Because this is the moment He’s been waiting for.  This is the Passover where He is going to die for the sins of the world.  This is the Passover feast where He is going to give a marvelous thing to His disciples, Communion, where they can remember what He’s going to have done for them.

passover pascha – the paschal sacrifice (which was accustomed to be offered for the people’s deliverance of old from Egypt); the paschal lamb, i.e. the lamb the Israelites were accustomed to slay and eat on the fourteenth day of the month of Nisan (the first month of their year) in memory of the day on which their fathers, preparing to depart from Egypt, were bidden by God to slay and eat a lamb, and to sprinkle their door posts with its blood, that the destroying angel, seeing the blood, might pass over their dwellings; Christ crucified is likened to the slain paschal lamb; the paschal supper; the paschal feast, the feast of the Passover, extending from the 14th to the 20th day of the month Nisan

The Lexicons all say that this is a Greek word that is derived from an Aramaic or Hebrew word, pecach, which is the word for Passover.

I suffer pascho – to be affected or have been affected, to feel, have a sensible experience, to undergo; in a good sense, to be well off, in good case; in a bad sense, to suffer sadly, be in a bad plight; of a sick person

Though these words are seemingly unrelated, they seem very, very similar.  I wonder if Jesus’ usage of both these words in the same sentence isn’t drawing out the fact that the pascha was the time for His pascho.  The Passover was the time for His suffering.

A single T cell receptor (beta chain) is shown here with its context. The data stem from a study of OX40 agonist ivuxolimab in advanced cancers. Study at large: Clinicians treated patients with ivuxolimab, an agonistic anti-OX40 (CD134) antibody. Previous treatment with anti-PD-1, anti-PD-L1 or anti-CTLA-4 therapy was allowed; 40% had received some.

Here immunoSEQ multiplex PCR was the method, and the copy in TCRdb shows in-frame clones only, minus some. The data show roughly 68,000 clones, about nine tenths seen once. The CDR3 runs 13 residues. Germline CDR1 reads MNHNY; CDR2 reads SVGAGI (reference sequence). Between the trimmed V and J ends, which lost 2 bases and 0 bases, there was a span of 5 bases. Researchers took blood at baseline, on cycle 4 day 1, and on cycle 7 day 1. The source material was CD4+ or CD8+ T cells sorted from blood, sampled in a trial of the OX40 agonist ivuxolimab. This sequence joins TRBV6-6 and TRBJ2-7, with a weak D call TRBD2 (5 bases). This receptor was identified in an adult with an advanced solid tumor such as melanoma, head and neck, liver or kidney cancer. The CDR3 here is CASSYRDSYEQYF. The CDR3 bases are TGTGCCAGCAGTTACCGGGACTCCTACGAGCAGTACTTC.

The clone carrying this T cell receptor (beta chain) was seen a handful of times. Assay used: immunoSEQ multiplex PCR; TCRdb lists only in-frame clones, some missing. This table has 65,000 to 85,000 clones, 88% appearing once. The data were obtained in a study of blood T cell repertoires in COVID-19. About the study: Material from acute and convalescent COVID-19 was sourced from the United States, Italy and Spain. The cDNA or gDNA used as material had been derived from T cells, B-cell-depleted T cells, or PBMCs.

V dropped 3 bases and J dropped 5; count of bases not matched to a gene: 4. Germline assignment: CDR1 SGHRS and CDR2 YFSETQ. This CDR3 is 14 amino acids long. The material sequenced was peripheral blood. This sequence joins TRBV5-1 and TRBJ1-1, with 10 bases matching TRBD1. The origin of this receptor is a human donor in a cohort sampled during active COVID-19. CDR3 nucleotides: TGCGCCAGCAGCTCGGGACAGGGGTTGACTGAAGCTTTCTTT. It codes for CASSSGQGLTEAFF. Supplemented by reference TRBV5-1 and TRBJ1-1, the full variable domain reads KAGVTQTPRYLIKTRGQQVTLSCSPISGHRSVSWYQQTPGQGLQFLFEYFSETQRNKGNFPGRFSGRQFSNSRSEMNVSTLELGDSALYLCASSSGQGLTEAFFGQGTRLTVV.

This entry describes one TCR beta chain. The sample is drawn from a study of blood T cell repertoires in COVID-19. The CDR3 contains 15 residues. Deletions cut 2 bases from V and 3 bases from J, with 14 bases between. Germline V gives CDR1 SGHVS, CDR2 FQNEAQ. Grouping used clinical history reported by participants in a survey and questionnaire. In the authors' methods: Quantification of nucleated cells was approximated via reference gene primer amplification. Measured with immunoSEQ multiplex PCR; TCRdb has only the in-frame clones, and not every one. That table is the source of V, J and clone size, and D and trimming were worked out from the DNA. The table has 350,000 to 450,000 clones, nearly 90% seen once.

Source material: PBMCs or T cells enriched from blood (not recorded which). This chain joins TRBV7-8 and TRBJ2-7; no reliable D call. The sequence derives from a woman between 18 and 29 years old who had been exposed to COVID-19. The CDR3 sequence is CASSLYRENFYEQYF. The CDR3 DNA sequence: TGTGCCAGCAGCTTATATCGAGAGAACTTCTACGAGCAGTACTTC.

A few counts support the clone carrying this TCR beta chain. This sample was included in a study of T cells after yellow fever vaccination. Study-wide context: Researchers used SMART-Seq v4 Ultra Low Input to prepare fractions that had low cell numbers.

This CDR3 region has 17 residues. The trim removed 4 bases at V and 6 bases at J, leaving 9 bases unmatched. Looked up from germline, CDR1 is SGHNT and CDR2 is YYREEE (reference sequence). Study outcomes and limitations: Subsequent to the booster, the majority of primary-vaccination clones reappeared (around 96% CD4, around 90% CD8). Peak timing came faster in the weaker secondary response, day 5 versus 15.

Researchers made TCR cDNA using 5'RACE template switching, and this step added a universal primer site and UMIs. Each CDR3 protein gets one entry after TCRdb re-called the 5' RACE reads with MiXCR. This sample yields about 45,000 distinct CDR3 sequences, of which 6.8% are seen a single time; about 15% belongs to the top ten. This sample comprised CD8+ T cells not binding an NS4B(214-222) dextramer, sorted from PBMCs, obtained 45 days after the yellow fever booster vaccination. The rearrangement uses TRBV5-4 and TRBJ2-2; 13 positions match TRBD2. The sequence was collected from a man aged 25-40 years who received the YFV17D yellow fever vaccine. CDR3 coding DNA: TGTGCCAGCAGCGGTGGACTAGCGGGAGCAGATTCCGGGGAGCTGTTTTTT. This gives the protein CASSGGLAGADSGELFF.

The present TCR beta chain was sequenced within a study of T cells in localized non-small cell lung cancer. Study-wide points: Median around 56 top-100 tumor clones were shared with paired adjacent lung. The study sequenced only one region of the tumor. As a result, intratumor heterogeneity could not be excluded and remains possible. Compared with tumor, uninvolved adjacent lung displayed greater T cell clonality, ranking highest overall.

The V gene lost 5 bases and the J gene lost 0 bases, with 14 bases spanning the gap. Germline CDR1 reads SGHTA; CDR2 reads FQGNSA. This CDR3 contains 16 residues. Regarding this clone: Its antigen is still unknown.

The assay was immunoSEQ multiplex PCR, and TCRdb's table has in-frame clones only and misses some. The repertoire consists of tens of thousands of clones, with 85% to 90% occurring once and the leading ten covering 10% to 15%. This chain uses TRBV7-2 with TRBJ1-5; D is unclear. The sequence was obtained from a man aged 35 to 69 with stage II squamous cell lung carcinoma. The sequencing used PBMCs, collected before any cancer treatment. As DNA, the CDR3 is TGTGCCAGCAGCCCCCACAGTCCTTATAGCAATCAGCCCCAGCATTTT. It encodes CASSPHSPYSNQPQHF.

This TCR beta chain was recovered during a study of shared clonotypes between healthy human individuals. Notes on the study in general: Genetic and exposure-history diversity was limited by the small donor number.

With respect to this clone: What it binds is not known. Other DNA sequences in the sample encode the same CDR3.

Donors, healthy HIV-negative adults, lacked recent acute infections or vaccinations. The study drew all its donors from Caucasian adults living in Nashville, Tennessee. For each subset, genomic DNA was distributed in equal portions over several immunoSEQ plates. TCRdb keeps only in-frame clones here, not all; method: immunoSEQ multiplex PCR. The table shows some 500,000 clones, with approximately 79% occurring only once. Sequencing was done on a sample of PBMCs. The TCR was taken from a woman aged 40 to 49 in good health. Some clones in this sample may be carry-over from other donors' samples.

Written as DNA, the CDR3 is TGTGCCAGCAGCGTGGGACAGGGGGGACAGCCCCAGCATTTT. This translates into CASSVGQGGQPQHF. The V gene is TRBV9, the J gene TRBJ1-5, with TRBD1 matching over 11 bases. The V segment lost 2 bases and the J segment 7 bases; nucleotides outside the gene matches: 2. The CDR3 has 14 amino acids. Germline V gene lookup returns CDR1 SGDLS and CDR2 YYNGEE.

In fact, not just that He is about to suffer.  But that He MUST suffer at the pascha, or the pesach.

:16 For I say unto you, I will not any more eat thereof, until it be fulfilled in the kingdom of God.

fulfilledpleroo – to make full, to fill up, i.e. to fill to the full; to render full, i.e. to complete; to make complete in every particular, to render perfect; to carry through to the end, to accomplish, carry out, (some undertaking)

What does Jesus mean by this?

He is saying that the picture that the Passover feast paints is about to be fulfilled.

The Lamb is about to pay for the sins of the world.  The Lamb is about to use His blood so that God would pass over the sins of those who believe.

:17 And he took the cup, and gave thanks, and said, Take this, and divide it among yourselves:

he tookdechomai – to take with the hand; to take up, receive; to receive, get

the cuppoterion – a cup, a drinking vessel

gave thanks eucharisteo – to be grateful, feel thankful; give thanks

This is where the word “Eucharist” comes from.